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HEAT & MASS TRANSFER- CENGEL & GHAJAR

1 INTRODUCTION AND BASIC CONCEPTS


1.1 THERMODYNAMICS AND HEAT TRANSFER

1.2 HEAT AND OTHER FORMS OF ENERGY


Energy can exist in many forms including: thermal, mechanical, kinetic, potential, electrical,
magnetic, chemical and nuclear, and the sum of these is the total energy (E) or (e) on a unit
mass basis.
The Internal Energy (U) can be viewed as the sum of kinetic and potential energies of the
molecules: U=KE+PE. Where the portion of internal energy of a system associated with the
kinetic energy of the molecules is called the sensible energy or sensible heat.
The average velocity and activity of molecules are proportional to the temperature- thus at
higher temperatures the molecules possess higher KE-> the system has higher U.
U is also assocated with the intermolecular forces between molecules of a system- if
sufficient energy is added to the molecules of a solid/ liquid they will overcome these
intermolecular fores and simply break away and the system turns into a gas.
This is a phase change- and because of this added energy- a system in the gas phase is at a
higher U than it is in the solid or liquid phase. This associated internal energy is called latent
energy or latent heat.
In analysis of systems we often encoutntered fluid flow: and the properties U and PV. This
combination U+PV will be defined as enthalpy- where the PV term represents the flow
energy/work- which is the energy required to push a fluid and to maintain flow.

1.2.1 SPECIFIC HEATS OF GASES, LIQUIDS AND SOLIDS


To be continued
1.3

Heat transfer is about the rate of heat transfer.

This chapter will be structured as follows:

i) Review of the fundamentals of thermodynamics which form the framework for heat transfer.

2 HEAT CONDUCTION EQUATION


Objectives:
- understand multi-dimensionality and time dependence of heat transfer,
- obtain differential equation of heat conduction, identify thermal conditions on surfaces and express as boundary and
initial conditions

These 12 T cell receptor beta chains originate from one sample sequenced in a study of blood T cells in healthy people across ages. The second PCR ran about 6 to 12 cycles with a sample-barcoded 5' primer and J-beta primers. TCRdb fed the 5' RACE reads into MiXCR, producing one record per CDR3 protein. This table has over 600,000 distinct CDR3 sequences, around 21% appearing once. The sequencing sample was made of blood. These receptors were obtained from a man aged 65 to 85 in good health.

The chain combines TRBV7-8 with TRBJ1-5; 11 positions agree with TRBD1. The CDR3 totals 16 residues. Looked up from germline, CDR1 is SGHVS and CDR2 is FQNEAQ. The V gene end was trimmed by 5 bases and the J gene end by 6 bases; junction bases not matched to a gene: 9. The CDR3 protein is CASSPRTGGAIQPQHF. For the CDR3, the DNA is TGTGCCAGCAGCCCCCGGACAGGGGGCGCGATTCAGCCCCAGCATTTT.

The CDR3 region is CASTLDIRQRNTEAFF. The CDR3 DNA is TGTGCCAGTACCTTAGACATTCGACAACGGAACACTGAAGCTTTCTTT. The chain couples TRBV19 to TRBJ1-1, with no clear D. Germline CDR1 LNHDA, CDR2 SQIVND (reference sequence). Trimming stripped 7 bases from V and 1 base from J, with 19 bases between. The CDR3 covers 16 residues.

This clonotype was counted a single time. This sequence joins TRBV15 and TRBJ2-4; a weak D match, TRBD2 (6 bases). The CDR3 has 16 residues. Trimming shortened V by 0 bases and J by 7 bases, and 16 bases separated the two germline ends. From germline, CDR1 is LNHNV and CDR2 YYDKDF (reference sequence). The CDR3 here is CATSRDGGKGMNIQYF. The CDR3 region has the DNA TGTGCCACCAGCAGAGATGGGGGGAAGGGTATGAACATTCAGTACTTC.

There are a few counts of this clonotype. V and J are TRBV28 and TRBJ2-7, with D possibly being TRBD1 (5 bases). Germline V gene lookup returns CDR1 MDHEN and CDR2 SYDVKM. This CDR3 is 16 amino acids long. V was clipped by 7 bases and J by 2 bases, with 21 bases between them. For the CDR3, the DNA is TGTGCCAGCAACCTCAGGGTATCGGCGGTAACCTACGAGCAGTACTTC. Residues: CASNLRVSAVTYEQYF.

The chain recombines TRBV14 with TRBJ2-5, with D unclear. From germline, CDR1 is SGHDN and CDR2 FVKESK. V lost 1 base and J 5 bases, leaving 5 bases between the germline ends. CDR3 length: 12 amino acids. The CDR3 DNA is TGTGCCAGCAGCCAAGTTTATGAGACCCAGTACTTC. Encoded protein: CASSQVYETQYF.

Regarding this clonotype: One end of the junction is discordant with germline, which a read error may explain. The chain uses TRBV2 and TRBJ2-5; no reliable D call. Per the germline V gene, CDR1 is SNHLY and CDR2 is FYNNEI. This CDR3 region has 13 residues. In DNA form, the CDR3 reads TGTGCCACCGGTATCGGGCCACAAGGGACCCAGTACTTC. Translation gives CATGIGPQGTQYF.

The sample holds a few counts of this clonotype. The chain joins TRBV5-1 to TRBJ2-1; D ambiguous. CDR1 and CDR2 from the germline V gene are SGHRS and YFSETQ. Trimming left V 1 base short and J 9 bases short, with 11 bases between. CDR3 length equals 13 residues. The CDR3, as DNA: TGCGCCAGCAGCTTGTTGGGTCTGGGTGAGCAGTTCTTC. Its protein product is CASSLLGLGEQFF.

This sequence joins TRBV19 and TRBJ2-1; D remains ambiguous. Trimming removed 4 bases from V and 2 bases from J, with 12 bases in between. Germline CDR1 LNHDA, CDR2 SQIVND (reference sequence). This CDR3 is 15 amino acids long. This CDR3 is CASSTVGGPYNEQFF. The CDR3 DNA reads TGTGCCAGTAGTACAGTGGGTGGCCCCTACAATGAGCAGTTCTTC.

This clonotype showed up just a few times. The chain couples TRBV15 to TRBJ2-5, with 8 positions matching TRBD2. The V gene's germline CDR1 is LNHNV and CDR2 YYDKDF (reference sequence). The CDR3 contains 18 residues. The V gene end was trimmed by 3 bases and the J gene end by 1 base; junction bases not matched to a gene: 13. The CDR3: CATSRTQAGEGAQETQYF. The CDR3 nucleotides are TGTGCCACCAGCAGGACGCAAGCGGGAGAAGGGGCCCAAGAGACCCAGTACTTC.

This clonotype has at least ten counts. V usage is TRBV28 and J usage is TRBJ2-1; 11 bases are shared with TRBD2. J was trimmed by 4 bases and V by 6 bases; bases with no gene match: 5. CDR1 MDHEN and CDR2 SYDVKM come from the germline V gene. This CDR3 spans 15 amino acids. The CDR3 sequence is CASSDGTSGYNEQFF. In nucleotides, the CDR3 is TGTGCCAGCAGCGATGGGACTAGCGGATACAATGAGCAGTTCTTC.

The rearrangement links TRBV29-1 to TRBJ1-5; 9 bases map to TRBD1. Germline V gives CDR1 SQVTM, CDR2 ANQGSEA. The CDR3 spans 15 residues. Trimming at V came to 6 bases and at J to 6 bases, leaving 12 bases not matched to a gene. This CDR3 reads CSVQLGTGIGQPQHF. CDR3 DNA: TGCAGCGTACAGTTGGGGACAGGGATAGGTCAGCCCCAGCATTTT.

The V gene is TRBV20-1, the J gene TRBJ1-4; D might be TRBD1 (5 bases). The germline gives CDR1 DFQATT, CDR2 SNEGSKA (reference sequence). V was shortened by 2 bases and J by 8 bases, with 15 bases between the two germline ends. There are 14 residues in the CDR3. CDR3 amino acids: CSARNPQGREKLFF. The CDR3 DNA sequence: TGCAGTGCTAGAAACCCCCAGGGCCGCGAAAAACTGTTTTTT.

- Solve 1D heat conduction problem and obtain temperature distributions within a medium and the heat flux.
- Solve problems in 1D heat conduction which involves heat generature
- Evaluate heat conduction in solids with temperature dependent thermal conductivity.

2.1 INTRODUCTION
Unlike temperature, heat transfer has a direction as well as a magnitude -> Thus it is a vector
quantity.
We must specify both direction and magnitude in order to describe heat transfer
The driving force for any form of heat transfer is the temperature difference, the larger the
temperature difference the greater the rate of heat transfer.
In order to determine local heat transfer rate, thermal expansion and thermal stress- we need
to determine the temperature distribution or how the temperature varies throughout a
medium.
This can be done by specifying a point in the medium using a suitable coordinate system-
such as rectangular, cylindrical or spherical coordinates.
The location of a point is specified as:

Rectangular (x,y,z)
Cylindrical (r, ,z)
Spherical (r, ,)

Therefore a temperature at a time t in reaturanl coordinates can be expressed as T(x,y,z,t)


T(x,y,z,t) implies that temperature varies with the space variables, x,y,z as well as time.
T(x) on the other hand, indicates that temperature only varies in the x-direction and there
is no variation with the other 2 space coordinates or time.

2.1.1 STEADY VS TRANSIENT HEAT TRANSFER


Steady state- implies no change with time at any point within the medium
Transient- implies variation with time or time dependence
Temperature or heat flux remains unchanged with time during steady state transfer- although
both quantities ma vary from one location to another.
Transient example: the cooling of an apple in a fridge. Since temperature at any fixed point
within the apple will change with time during cooling.

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In special cases (lumped systems)- heat transfer varies with time but not position-ie. the
temperature of the medium changes uniformly with time. Such a system is a thermocouple
junction or a thin copper wire.
Most heat transfer problems are transient in nature- eg. Heat transfer through walls and
ceiling of a house is never steady since the outdoor conditions- such as temperature, speed
and direction of wind, changes constantly. But in order to analyse the system we are
interested in the heat loss under the worst conditions for an extended period of time, ie.
During steady state operature under the worst conditions.

2.1.2 MULTIDIMENSIONAL HEAT TRANSFER


Temperature distributions can be expressed as T(x,y,z,t): Rectangular, T(r, , z,t):
Cylindrical or T(r, , ,t ): Spherical.
In some cases- the temperature in a medium varies mainly in 2 primary directions and